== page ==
Editorial: Facing the Great Resignation
This year’s Captive Insurance Companies Association (CICA) conference saw many of the great and good of the captive insurance industry decamp to Palm Springs in southern California to meet up again.
Next year’s meeting will be in Scottsdale, Arizona—but how many of the aforementioned great and good of the industry will be there for it?
There is a growing issue for the captive insurance industry—and the greater insurance industry beyond it—to face: the need to keep staffing levels up as executives retire or resign from their position. In other words, is recruitment keeping pace with vacancies?
It’s an increasingly important question to ask in 2023. It’s been almost exactly three years since the first national and state lockdowns that drove the reality of COVID-19 home. For millions of people working from home became a fact of life.
And it changed a lot of attitudes. There was nothing like a major planet-wide pandemic to make people take stock of their lives and ask if they were happy doing what they were doing on a daily basis. People took stock—and many decided on a change of career.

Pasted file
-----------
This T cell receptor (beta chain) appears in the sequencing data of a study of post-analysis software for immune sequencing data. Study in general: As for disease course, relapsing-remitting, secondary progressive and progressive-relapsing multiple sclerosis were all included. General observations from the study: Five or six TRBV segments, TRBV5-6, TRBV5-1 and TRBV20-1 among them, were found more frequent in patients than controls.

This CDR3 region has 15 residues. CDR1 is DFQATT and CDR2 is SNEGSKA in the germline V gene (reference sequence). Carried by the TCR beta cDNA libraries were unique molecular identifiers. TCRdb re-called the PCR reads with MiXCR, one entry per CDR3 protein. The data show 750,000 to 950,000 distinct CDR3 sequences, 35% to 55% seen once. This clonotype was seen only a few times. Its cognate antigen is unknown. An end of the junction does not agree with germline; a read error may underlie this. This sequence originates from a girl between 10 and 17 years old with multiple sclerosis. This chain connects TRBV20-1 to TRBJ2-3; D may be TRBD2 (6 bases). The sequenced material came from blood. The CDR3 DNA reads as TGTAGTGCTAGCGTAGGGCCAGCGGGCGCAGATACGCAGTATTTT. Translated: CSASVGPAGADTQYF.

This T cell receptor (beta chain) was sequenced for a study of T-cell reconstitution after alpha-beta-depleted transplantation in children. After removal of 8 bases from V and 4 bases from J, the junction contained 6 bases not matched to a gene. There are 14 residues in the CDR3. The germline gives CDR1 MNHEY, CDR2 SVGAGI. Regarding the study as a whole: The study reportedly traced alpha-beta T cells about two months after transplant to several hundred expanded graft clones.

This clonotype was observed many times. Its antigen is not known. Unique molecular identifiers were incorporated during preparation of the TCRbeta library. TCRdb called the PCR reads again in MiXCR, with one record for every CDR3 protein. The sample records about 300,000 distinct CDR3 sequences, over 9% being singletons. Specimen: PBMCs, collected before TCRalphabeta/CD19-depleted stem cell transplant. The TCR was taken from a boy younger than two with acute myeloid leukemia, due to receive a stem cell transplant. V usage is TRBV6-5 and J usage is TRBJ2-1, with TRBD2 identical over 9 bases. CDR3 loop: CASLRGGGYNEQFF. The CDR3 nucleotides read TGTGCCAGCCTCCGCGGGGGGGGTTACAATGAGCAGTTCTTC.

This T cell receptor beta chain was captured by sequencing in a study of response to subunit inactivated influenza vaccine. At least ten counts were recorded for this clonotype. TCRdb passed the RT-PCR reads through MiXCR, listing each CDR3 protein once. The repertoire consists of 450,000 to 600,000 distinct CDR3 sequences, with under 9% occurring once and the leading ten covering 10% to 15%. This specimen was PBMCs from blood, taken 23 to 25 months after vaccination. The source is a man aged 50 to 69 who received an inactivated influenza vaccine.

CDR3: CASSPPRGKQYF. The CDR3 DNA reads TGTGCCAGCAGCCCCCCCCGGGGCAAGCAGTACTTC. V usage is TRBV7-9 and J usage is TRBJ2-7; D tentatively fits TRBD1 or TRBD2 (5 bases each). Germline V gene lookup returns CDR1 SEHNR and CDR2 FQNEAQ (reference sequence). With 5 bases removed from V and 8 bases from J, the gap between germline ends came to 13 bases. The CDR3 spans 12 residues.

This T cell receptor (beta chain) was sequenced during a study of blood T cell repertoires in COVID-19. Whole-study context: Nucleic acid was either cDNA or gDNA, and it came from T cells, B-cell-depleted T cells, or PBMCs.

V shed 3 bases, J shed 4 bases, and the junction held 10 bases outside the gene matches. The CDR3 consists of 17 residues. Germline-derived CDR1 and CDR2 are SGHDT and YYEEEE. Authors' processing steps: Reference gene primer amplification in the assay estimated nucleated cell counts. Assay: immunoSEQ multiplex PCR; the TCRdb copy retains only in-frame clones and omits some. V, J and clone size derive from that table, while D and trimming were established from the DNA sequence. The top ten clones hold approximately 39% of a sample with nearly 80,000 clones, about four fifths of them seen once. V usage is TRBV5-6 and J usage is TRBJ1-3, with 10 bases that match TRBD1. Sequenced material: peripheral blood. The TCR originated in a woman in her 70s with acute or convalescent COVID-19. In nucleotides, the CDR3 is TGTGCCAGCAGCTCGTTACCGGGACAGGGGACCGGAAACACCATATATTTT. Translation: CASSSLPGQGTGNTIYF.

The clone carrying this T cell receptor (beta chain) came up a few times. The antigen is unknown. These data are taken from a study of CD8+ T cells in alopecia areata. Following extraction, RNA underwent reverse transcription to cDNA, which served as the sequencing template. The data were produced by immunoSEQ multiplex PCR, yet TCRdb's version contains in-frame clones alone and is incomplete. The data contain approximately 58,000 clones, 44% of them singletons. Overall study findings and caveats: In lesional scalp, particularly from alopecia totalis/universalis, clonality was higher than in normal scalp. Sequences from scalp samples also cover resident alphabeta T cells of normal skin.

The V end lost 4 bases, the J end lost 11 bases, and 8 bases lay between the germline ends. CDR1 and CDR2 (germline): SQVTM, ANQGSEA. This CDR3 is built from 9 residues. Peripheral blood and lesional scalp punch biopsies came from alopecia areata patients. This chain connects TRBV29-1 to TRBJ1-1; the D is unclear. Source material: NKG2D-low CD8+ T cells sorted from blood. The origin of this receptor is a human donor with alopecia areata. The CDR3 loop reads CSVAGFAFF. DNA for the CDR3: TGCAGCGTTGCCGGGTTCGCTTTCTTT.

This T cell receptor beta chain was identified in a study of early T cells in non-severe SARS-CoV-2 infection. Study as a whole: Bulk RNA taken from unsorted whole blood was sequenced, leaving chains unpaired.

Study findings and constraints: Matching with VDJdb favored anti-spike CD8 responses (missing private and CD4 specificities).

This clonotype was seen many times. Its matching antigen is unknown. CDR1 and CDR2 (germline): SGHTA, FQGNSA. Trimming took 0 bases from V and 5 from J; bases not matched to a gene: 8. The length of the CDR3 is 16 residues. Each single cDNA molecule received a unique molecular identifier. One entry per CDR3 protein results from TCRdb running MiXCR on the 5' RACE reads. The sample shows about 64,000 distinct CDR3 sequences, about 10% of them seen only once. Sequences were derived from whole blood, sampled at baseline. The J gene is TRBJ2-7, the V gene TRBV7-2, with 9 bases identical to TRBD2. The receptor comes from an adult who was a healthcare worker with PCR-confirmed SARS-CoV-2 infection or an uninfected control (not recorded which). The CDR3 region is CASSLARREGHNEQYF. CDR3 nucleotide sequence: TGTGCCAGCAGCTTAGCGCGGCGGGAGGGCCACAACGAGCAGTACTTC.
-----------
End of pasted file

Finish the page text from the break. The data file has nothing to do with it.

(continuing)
Insurance has been just as affected as other industries by the consequent “Great Resignation”, as people resigned from positions that they might have been expected to stay in for years.
Some in the industry have previously flagged this issue as important for its future. Anne Marie Towle, chief executive of Hylant Global Captive Solutions, mentioned it before the CICA conference to Captive International as a major concern for captives, and she’s right to be worried. How many of those who assembled for CICA this year will be out of the sector next year?
The wider industry needs to be aware of this as well. As Towle and others explained at the event, spreading the word on captive insurance around the world’s campuses is an increasingly vital part of recruiting talent to the world of insurance.
Getting the cream of the crop of the upcoming next wave of graduates has always been important for insurers, but for captive insurers it’s even more important. How many students out there know what captive insurance is? How many future key executives might be missed by insurers not reaching out to colleges and universities, offering to explain the benefits of working in insurance?
The captives market has come a long way over the past 50 years but it cannot succumb to complacency when it comes to the captive executives of the future. Education, recruitment drives, training initiatives, regulatory updates—any combination of these could be key to the continuing success of the market as it looks ahead.
Perhaps the answer to the Great Resignation should be the Great Recruitment?